PURPOSE OF REVIEW
Pendrin resides on the luminal membrane of type B intercalated cells in the renal collecting tubule system mediating the absorption of chloride in exchange for bicarbonate. In mice or humans lacking pendrin, blood pressure is lower, and pendrin knockout mice are resistant to aldosterone-induced hypertension. Here we discuss recent findings on the regulation of pendrin.
Pendrin activity is stimulated during alkalosis partly mediated by secretin. Also, angiotensin II and aldosterone stimulate pendrin activity requiring the mineralocorticoid receptor in intercalated cells. Angiotensin II induces dephosphorylation of the mineralocorticoid receptor rendering the receptor susceptible for aldosterone binding. In the absence of the mineralocorticoid receptor in intercalated cells, angiotensin II does not stimulate pendrin. The effect of aldosterone on pendrin expression is in part mediated by the development of hypokalemic alkalosis and blunted by K-supplements or amiloride. Part of the blood pressure-increasing effect of pendrin is also mediated by its stimulatory effect on the epithelial Na-channel in neighbouring principal cells.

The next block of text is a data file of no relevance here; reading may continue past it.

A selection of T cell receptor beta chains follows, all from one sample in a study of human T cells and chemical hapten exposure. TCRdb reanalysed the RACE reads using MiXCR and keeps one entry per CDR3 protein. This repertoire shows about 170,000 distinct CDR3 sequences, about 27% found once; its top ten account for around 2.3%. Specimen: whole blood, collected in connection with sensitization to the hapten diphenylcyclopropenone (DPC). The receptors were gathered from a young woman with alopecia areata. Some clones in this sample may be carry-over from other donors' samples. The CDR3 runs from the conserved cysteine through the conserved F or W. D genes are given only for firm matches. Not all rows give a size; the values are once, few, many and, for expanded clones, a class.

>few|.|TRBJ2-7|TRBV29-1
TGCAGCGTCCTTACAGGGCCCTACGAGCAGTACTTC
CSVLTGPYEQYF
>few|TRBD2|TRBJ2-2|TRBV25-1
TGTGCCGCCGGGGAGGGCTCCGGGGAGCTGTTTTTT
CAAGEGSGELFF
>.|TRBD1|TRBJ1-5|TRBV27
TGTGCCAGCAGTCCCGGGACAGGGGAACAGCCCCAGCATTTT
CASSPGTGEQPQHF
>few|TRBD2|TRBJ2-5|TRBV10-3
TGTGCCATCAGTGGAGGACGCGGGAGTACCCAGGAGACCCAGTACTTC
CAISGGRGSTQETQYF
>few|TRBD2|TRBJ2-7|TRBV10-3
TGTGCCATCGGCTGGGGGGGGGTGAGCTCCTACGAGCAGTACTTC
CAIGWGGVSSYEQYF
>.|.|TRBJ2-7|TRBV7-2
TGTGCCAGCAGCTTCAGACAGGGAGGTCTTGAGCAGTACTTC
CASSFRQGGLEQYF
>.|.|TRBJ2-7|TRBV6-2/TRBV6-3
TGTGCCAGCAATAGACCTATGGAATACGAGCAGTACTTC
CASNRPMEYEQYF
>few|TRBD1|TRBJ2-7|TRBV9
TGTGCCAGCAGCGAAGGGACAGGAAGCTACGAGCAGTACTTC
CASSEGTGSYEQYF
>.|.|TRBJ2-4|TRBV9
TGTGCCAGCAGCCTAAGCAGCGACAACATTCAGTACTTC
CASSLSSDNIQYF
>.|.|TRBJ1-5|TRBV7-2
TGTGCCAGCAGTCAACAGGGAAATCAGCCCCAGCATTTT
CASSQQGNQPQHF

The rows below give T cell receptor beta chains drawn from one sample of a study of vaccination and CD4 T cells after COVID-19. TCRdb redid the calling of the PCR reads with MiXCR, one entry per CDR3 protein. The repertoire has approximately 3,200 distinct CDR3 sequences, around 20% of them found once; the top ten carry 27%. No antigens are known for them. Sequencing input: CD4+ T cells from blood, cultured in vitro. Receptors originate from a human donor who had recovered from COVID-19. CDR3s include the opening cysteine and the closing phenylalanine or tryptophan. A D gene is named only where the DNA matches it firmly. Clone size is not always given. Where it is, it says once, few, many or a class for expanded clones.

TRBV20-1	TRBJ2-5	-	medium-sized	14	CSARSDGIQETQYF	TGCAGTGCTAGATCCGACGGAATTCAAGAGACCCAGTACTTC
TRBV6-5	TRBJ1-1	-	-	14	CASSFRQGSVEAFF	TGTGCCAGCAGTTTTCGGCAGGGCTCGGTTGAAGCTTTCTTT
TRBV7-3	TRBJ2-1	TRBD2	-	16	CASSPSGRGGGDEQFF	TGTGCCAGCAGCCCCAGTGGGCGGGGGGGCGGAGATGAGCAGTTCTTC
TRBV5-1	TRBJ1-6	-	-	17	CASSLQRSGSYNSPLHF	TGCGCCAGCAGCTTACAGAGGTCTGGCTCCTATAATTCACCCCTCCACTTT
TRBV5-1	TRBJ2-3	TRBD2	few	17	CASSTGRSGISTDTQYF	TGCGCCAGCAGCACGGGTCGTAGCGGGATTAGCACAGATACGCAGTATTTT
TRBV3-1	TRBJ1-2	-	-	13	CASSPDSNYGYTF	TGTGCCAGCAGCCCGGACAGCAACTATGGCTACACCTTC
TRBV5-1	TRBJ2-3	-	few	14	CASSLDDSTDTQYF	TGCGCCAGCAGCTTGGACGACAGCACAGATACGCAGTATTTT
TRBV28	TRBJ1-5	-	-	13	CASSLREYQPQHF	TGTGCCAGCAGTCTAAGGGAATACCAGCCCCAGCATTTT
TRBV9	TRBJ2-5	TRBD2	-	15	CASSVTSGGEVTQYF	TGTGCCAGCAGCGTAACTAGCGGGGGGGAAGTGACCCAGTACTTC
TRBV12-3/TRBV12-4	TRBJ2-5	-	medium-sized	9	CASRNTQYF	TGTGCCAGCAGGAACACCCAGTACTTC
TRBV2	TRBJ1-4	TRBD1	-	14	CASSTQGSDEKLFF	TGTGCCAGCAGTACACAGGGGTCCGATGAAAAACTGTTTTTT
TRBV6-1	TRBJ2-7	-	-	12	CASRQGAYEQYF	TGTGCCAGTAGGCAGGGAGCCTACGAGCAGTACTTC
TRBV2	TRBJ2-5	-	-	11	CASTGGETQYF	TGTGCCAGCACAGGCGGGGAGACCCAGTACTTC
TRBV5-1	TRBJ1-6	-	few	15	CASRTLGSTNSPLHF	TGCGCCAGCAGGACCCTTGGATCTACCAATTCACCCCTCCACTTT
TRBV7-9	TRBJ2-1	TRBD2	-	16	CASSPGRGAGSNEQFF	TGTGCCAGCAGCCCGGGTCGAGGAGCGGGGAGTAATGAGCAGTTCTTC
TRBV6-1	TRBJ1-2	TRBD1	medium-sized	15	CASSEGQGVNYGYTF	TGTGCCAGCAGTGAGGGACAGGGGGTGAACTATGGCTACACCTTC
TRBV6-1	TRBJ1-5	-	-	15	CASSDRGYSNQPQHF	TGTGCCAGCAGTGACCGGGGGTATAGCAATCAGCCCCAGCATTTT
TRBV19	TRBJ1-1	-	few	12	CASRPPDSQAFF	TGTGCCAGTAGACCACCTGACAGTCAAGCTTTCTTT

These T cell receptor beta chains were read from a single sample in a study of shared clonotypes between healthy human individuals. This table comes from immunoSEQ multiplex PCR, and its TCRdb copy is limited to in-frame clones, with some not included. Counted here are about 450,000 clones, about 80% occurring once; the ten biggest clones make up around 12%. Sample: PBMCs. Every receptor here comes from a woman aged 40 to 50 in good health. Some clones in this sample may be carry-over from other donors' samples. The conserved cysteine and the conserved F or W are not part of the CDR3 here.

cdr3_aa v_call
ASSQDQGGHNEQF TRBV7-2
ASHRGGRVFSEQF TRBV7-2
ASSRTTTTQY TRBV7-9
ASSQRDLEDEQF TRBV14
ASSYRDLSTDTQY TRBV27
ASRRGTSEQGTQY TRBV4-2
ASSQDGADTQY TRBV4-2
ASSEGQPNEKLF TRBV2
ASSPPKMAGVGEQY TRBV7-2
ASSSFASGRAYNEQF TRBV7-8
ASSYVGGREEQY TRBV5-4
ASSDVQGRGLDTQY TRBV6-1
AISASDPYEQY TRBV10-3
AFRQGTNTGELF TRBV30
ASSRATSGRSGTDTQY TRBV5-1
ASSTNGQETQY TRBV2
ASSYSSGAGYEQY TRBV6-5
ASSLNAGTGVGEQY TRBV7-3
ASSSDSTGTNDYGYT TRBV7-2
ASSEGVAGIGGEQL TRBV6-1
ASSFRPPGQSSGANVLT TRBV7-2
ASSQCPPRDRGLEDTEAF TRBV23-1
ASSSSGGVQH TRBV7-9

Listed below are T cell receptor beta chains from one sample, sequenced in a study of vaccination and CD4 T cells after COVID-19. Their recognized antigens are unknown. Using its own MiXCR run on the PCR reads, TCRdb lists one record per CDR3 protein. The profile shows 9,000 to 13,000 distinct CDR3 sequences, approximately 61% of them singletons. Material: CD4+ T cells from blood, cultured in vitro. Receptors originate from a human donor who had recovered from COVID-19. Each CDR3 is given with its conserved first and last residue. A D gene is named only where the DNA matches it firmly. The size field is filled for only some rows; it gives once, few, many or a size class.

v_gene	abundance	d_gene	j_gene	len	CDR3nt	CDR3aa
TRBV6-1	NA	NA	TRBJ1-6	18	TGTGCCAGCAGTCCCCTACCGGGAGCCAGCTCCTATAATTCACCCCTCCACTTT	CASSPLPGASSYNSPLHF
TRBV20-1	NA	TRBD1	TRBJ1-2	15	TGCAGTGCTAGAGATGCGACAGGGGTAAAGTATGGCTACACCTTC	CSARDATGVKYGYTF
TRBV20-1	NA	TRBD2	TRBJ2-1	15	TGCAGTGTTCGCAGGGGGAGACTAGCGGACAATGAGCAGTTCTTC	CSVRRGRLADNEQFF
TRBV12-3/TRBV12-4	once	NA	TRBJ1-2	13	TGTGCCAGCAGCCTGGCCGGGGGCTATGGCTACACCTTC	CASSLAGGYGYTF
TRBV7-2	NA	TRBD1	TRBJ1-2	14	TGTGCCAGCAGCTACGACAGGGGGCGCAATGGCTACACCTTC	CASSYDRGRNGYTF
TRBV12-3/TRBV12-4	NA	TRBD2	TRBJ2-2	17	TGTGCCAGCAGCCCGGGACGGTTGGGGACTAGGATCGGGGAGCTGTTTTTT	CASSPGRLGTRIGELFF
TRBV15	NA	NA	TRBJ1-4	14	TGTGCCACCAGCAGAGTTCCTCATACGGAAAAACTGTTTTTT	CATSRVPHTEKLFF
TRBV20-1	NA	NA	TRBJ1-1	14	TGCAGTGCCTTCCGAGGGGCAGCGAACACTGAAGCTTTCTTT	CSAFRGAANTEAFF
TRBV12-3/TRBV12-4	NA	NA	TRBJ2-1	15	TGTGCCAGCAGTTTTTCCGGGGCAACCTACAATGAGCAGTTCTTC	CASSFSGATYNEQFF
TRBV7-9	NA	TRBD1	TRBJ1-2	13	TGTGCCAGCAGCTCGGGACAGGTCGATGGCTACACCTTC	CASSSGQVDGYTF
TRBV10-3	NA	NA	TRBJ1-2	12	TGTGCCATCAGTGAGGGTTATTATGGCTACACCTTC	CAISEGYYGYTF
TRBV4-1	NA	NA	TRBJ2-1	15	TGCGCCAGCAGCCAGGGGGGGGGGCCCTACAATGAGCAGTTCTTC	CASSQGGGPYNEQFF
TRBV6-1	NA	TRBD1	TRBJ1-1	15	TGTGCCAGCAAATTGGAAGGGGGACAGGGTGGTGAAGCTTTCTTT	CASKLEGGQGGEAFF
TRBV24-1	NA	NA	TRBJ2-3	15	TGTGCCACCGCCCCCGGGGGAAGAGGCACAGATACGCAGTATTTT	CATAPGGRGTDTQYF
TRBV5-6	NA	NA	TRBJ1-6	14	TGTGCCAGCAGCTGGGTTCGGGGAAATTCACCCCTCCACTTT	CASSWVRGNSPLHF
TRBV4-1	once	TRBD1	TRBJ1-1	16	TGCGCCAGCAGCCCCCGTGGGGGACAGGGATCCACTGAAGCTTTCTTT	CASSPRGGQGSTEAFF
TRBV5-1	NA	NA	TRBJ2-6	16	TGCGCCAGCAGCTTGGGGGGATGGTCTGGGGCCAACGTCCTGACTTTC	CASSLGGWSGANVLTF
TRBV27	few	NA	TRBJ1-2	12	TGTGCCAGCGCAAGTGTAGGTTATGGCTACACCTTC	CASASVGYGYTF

These findings identify pendrin as a critical regulator of renal salt handling and blood pressure along with acid--base balance. A regulatory network of hormones fine-tuning activity is emerging. Drugs blocking pendrin are being developed.